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Continuing the story of 'Old Mac' the teacher

Liberty lore

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POSTED: April 29, 2013 11:30 p.m.

Last week, I told you about Old Mac, Samuel McWhir Varnedoe, the strict schoolteacher as remembered by Cornelia Jones Pond, one of his students. Here is more information about the man, his life and family.
I found plenty of information provided by the Lowdnes County Historical Society and “Sweet Land of Liberty” about this strict school teacher. Varnedoe, born in 1816 in Liberty County, was the son of Nathaniel and Ann T. Jones Varnedoe. Nathaniel was rich, owning many acres of land and several plantations, two of which were Rice Hope and Liberty Hall. When he came to Liberty County between 1811 and 1814, his net worth was 50 cents and was meagerly educated. At his death in 1856, at age of 66, his net worth was $71,731.38. He received many land grants and was always pursuing more.
A few days before his death, he was pursuing a land grant for his service in the War of 1812. Being a wealthy man, he often went to Saratoga Springs, N.Y., for vacations. This was where the elite went. A pocket watch he had repaired in a watch repair shop there is in the Midway Museum today, along with the repair slip and name of the repairman. Nathaniel’s large portrait also hangs in the museum.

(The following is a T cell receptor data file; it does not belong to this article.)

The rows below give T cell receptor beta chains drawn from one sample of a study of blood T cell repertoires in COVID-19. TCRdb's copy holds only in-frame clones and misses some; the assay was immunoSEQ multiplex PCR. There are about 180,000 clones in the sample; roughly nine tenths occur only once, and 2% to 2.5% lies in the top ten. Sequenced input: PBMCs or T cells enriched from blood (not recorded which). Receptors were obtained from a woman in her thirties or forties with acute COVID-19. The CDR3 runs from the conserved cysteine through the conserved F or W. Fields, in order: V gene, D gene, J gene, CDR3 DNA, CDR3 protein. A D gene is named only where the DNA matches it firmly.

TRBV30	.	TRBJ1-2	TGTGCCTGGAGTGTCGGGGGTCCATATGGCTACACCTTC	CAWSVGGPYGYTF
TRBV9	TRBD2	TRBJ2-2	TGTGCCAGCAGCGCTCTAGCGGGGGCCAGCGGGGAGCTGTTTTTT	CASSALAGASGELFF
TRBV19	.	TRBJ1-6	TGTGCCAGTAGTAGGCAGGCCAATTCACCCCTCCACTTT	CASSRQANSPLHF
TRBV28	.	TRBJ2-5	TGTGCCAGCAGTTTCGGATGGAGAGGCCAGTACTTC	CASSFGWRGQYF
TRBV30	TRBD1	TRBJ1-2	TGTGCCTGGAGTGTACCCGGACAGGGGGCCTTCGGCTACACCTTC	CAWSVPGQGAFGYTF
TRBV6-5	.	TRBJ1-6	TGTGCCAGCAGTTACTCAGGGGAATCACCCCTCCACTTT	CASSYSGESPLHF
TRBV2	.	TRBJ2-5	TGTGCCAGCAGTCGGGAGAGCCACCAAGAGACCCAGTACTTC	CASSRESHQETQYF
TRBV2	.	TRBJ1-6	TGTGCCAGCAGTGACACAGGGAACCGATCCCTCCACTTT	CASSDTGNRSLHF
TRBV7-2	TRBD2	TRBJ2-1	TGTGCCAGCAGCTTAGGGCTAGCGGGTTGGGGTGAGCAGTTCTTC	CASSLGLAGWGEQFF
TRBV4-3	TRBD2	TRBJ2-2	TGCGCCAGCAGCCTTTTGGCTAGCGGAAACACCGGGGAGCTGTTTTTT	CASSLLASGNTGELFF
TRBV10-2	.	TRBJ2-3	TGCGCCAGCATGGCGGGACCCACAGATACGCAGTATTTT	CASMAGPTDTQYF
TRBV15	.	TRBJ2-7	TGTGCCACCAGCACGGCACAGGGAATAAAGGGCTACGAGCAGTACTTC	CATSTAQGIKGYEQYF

Samuel’s mother, Ann, was the daughter of Samuel Jones and Mary Way Jones. Samuel Jones was the founder of Jonesville below Bull Town Swamp. According to a historical marker, Jonesville became a refuge for women, children and invalids from the coastal area during the Civil War. Ann died in 1839. She and Nathaniel had 12 children.
In 1840, Nathaniel married Hannah Cozby, a widower with one son, James. Nathaniel and Hannah had three children together.
After the death of “Old Mister Varnedoe,” as he was referred to, his wife had not said two sentences in the days following his painful illness and death. Her son, James, fed her a little bird that he killed and cooked, trying to tempt her appetite, according to a letter written by Mary Jones. She finally recovered and got the land grant. She died in 1858, just two years after Nathaniel.
Midway Cemetery is the resting place of Nathaniel; his first wife, Ann; and his second wife, Hannah. There is a large obelisk at Nathaniel and Ann’s grave at the rear center of the cemetery. Hannah is buried near the north-side center.
Samuel McWhir Varnedoe was the second child in the family of 15 children and one step-brother. He was tutored in Liberty County by Alexander Stephens, who later became the vice president of the Confederate States of America, and then attended Sunbury Academy. He graduated with second honors from Franklin College, which is now the University of Georgia. He came home to teach in Liberty County at Jonesville and the school on the LeConte property.
Samuel married Caroline Bradwell Law, daughter of Samuel Law of Liberty County. They had five children.